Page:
I think my mother-in-law thought I was nuts — non, c’est juste moi ! — and must have thought we were all neanderthals back in the US since for her, an electric kettle was completely normal. They are incredibly common in French kitchens and I was happy to discover all their uses.
Electric kettle uses
They’re not just for tea! Use them to heat up water for a variety of uses — drinks, soups, whatever. In my case, it’s what I use to boil water for my coffee, but they’re also great if you’re trying to boil water for pasta.
The electric tea kettle heats up water much more quickly than waiting for your water to boil on the stove. Just heat it up in the kettle first, and when boiling, pour the water into the pot. It’s ready to go in half the time. That’s probably the main advantage and one of my favorite electric kettle uses. They’re fast!
P.S. They work more quickly in Europe than they do in the U.S. due to the different voltage.
Electric kettles also seem safer. They turn off a few seconds after the water boils so there’s no risk of an exploding kettle like the stovetop ones. Or an annoying whistle if you’re stuck doing something elsewhere in the house for a while.
The handle doesn’t heat up like metal stovetop kettles sometimes do so you’re probably not going to burn yourself on an electric tea kettle. If you’re a little clumsy like me, this is all a win-win.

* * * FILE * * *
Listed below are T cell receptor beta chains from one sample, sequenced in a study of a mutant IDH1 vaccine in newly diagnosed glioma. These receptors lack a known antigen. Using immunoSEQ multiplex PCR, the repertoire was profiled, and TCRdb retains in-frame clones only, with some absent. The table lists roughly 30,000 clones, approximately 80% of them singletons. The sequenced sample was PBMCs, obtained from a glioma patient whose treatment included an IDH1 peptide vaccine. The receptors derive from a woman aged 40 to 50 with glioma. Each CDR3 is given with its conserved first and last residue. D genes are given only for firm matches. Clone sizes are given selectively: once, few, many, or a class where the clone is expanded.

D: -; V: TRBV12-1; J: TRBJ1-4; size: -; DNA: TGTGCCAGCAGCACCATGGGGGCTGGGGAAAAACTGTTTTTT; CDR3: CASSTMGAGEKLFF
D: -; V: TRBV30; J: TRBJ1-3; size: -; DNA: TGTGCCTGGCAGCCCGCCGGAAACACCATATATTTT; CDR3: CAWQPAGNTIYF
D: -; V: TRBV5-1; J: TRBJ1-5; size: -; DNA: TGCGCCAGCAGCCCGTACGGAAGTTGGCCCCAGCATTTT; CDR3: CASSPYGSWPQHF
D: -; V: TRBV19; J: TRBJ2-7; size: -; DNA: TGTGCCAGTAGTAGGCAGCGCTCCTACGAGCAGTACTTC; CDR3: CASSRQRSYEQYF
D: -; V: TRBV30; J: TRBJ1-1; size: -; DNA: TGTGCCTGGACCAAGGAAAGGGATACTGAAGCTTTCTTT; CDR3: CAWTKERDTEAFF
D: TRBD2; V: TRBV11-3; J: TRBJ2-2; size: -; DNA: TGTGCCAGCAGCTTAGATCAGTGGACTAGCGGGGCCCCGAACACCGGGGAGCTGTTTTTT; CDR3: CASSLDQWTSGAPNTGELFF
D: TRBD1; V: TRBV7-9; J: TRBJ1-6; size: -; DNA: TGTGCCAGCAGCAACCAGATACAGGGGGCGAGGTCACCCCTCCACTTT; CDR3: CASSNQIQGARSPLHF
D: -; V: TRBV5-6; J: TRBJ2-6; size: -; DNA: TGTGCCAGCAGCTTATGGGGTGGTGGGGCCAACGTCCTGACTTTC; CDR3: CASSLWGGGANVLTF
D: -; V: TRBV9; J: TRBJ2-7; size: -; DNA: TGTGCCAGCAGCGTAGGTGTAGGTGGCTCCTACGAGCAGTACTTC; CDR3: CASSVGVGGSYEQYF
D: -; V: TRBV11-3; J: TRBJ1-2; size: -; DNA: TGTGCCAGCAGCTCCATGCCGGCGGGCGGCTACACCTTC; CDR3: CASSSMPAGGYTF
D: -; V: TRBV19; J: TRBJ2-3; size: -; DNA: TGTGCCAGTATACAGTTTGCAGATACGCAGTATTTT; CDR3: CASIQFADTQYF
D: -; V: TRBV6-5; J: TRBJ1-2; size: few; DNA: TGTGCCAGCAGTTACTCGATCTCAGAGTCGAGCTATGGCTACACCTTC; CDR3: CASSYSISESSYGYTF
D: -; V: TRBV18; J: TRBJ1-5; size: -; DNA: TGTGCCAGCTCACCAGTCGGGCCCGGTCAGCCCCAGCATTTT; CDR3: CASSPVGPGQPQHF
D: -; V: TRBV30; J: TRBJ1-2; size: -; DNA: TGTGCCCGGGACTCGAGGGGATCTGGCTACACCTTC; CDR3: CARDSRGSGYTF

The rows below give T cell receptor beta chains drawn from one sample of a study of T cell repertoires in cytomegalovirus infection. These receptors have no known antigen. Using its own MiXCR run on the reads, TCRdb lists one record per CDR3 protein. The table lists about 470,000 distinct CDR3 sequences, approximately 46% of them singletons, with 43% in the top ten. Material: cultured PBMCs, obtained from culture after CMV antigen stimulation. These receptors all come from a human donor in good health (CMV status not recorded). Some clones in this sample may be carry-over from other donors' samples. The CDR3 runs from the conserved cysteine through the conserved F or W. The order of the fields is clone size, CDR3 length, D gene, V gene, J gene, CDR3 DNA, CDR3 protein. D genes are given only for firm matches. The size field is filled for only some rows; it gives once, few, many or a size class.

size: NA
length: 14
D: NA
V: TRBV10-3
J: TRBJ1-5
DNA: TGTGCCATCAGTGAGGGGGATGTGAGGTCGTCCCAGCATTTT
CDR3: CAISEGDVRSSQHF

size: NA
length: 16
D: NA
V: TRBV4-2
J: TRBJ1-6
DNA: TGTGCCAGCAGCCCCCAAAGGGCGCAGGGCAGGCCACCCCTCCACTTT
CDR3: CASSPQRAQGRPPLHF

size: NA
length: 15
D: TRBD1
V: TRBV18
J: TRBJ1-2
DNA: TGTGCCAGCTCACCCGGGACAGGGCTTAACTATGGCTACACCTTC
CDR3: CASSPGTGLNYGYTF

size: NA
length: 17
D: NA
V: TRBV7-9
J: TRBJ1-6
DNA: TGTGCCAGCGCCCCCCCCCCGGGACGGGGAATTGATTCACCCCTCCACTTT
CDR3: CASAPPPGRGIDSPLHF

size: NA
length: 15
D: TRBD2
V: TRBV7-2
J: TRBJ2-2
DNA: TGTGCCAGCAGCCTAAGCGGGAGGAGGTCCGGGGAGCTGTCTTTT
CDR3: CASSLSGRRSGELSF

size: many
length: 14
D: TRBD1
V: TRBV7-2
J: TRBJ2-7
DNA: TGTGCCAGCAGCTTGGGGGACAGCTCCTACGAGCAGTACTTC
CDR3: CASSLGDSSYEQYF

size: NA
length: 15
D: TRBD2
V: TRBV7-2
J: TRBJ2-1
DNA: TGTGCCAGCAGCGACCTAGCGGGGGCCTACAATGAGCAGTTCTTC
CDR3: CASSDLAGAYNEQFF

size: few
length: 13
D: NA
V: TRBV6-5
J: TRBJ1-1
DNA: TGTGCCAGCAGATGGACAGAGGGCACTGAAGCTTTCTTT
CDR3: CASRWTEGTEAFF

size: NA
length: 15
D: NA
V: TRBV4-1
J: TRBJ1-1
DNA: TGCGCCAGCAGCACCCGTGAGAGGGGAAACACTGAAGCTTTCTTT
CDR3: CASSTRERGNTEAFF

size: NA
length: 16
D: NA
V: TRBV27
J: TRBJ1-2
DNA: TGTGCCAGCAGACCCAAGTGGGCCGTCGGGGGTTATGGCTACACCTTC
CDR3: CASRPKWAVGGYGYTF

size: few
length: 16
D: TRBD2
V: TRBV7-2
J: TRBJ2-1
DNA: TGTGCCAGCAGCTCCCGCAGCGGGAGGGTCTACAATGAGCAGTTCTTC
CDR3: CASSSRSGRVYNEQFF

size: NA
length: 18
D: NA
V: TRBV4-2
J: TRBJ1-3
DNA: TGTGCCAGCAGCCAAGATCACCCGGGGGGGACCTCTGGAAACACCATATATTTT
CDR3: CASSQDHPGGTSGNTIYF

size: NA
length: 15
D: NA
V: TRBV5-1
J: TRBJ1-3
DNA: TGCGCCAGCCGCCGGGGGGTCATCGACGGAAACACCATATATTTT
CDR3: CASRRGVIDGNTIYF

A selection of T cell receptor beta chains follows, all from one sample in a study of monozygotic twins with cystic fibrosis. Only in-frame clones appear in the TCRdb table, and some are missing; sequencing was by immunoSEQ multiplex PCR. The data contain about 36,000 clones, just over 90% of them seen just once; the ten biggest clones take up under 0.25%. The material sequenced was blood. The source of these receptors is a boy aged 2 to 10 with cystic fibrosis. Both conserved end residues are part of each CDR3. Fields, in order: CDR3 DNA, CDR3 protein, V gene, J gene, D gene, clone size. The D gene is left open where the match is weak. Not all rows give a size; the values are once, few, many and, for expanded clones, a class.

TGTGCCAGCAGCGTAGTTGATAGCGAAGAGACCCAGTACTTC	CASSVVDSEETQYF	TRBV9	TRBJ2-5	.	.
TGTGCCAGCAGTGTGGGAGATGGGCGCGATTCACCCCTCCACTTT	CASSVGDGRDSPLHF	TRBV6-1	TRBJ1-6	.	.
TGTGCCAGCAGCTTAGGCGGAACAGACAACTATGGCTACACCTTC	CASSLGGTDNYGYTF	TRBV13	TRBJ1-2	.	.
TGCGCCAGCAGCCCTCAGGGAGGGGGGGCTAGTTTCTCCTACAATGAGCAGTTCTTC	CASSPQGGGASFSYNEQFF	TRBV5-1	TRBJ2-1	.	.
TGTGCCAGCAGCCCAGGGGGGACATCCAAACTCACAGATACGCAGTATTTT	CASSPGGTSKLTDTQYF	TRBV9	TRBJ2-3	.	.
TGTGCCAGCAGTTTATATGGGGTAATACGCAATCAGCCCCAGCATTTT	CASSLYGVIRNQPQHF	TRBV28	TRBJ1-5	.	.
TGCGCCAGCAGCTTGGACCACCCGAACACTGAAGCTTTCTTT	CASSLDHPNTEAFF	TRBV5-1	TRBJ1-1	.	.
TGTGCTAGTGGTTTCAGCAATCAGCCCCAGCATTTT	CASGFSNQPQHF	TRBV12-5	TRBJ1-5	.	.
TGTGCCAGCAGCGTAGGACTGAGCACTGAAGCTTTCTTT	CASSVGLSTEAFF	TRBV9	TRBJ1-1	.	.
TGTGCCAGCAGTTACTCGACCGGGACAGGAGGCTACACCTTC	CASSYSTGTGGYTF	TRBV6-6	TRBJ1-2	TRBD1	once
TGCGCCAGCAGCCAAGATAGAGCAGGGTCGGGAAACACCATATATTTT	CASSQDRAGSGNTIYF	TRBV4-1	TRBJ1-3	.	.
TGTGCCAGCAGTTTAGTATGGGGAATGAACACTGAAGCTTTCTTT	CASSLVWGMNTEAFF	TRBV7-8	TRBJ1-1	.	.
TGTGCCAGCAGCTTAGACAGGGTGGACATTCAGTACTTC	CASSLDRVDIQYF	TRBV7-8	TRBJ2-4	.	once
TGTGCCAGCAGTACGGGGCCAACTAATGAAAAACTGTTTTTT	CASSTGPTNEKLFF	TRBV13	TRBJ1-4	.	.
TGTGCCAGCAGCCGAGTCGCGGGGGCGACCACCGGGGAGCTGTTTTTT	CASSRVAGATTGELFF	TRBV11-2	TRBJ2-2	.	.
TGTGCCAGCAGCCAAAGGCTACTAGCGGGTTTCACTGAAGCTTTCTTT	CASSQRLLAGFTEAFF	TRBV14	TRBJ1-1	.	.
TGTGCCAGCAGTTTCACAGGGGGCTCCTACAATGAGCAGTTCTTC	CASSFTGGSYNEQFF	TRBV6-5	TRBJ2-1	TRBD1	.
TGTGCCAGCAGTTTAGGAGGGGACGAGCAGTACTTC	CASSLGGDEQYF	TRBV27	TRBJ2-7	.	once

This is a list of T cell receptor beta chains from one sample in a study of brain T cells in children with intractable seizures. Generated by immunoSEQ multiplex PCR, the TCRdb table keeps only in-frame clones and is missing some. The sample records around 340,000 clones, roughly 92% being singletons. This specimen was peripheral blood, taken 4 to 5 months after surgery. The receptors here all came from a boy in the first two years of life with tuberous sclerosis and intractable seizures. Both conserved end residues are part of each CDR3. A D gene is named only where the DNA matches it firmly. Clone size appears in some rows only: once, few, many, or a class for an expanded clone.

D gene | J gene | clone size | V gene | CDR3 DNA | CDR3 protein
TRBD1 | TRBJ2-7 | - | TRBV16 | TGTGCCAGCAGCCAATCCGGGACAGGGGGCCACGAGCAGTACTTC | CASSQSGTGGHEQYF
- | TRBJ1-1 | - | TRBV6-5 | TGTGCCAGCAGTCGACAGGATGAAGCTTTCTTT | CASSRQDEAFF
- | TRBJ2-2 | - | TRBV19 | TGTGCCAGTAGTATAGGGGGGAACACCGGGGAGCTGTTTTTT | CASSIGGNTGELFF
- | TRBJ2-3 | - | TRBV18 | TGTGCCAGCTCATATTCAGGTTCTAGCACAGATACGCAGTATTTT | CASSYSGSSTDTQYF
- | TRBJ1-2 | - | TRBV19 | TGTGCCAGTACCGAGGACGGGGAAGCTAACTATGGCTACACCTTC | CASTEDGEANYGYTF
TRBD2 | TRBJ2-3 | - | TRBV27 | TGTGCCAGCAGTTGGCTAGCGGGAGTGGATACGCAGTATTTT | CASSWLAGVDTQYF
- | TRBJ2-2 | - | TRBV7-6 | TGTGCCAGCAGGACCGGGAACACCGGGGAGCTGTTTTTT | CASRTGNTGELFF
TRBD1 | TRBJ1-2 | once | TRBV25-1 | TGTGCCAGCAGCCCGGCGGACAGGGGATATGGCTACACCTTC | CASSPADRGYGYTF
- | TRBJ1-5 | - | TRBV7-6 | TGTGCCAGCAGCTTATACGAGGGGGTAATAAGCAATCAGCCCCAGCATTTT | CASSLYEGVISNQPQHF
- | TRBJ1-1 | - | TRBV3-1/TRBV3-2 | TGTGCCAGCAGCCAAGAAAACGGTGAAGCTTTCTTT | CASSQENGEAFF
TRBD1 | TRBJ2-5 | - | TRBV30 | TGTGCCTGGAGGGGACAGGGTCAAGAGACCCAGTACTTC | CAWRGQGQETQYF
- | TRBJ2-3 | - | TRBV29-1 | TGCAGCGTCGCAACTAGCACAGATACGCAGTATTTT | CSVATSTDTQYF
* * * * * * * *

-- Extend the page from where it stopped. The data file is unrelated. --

My favorite teas
Now let’st talk about tea for a minute. I am far from a tea expert, but the best way to learn about something is to try it. If you’re in need of some tea, head over to Adagio Teas for an excellent selection. They sent me some samples that I’m loving and I may just be a tea convert. Here are my favorites.
Matcha blueberry tea: This was my first time ever having matcha and I messed up my first bowl of it by putting too much matcha and not whisking it enough. Also, I had it on and empty stomach and I felt nauseous. When I prepared it correctly and added a little milk, it was delicious with my breakfast.
Honeybush pumpkin chai tea: My favorite flavor is pumpkin/cinnamon anything, so this tea is the automatic winner. It’s perfect for fall and decaf.
Chocolate chip tea: If you have a sweet tooth and don’t want the calories, sip a warm cup of this instead. The smell is to die for!
Finally, let’s talk about some dos and don’ts for your electric kettle:
Do remember to clean the inside of the kettle. It can get some sediment buildup around the heating mechanism that needs to be descaled regularly — especially if you have hard water. My pack of coffee filters comes with a good product for cleaning the kettle or just use regular water with white vinegar to do the trick.
Do pour carefully. I rarely fill the whole thing up but when I do, I make sure to take it easy and not spill water everywhere. Kids should not be using these things because it gets heavy.
Don’t leave the on button in the on position when it’s empty. Mine clicks off automatically but sometimes it stays on and you can burn out the mechanism inside if it’s on and there’s no water to heat up. Not speaking from experience or anything….
Do only use it to heat up water. You pour the water into your teacup and don’t put the tea into the kettle directly.
Do you use an electric tea kettle in France and do you love it as much as I do?